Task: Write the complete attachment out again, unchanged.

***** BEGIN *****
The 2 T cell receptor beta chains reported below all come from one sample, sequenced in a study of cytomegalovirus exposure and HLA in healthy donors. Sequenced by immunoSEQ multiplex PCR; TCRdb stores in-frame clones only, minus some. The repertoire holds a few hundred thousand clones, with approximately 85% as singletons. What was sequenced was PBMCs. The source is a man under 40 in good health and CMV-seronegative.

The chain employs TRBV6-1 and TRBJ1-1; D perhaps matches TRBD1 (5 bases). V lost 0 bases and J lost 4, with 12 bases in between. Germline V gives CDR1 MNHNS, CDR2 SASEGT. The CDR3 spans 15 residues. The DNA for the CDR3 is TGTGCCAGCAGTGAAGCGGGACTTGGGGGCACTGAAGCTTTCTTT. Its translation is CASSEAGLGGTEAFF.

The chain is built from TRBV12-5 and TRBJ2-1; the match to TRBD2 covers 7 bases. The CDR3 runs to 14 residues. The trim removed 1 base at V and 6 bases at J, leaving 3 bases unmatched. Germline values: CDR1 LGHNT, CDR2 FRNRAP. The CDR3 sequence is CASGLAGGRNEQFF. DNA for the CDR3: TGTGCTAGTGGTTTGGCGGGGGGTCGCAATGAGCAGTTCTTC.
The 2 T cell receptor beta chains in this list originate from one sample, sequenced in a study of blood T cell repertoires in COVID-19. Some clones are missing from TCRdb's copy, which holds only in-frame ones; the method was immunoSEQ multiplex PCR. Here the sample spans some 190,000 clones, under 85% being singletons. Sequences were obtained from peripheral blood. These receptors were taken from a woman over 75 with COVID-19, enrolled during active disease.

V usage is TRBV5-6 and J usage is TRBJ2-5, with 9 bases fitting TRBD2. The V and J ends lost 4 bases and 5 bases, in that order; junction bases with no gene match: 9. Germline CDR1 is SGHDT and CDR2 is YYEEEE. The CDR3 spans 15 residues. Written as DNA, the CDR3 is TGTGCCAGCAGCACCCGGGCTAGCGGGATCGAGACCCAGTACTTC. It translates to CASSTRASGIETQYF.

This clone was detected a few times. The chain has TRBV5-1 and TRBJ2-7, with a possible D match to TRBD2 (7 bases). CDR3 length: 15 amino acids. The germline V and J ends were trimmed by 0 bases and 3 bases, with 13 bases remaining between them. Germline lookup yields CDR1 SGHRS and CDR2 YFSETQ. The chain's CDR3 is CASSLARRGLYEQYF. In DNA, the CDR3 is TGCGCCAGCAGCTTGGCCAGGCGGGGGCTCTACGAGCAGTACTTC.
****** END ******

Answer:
The 2 T cell receptor beta chains reported below all come from one sample, sequenced in a study of cytomegalovirus exposure and HLA in healthy donors. Sequenced by immunoSEQ multiplex PCR; TCRdb stores in-frame clones only, minus some. The repertoire holds a few hundred thousand clones, with approximately 85% as singletons. What was sequenced was PBMCs. The source is a man under 40 in good health and CMV-seronegative.

The chain employs TRBV6-1 and TRBJ1-1; D perhaps matches TRBD1 (5 bases). V lost 0 bases and J lost 4, with 12 bases in between. Germline V gives CDR1 MNHNS, CDR2 SASEGT. The CDR3 spans 15 residues. The DNA for the CDR3 is TGTGCCAGCAGTGAAGCGGGACTTGGGGGCACTGAAGCTTTCTTT. Its translation is CASSEAGLGGTEAFF.

The chain is built from TRBV12-5 and TRBJ2-1; the match to TRBD2 covers 7 bases. The CDR3 runs to 14 residues. The trim removed 1 base at V and 6 bases at J, leaving 3 bases unmatched. Germline values: CDR1 LGHNT, CDR2 FRNRAP. The CDR3 sequence is CASGLAGGRNEQFF. DNA for the CDR3: TGTGCTAGTGGTTTGGCGGGGGGTCGCAATGAGCAGTTCTTC.
The 2 T cell receptor beta chains in this list originate from one sample, sequenced in a study of blood T cell repertoires in COVID-19. Some clones are missing from TCRdb's copy, which holds only in-frame ones; the method was immunoSEQ multiplex PCR. Here the sample spans some 190,000 clones, under 85% being singletons. Sequences were obtained from peripheral blood. These receptors were taken from a woman over 75 with COVID-19, enrolled during active disease.

V usage is TRBV5-6 and J usage is TRBJ2-5, with 9 bases fitting TRBD2. The V and J ends lost 4 bases and 5 bases, in that order; junction bases with no gene match: 9. Germline CDR1 is SGHDT and CDR2 is YYEEEE. The CDR3 spans 15 residues. Written as DNA, the CDR3 is TGTGCCAGCAGCACCCGGGCTAGCGGGATCGAGACCCAGTACTTC. It translates to CASSTRASGIETQYF.

This clone was detected a few times. The chain has TRBV5-1 and TRBJ2-7, with a possible D match to TRBD2 (7 bases). CDR3 length: 15 amino acids. The germline V and J ends were trimmed by 0 bases and 3 bases, with 13 bases remaining between them. Germline lookup yields CDR1 SGHRS and CDR2 YFSETQ. The chain's CDR3 is CASSLARRGLYEQYF. In DNA, the CDR3 is TGCGCCAGCAGCTTGGCCAGGCGGGGGCTCTACGAGCAGTACTTC.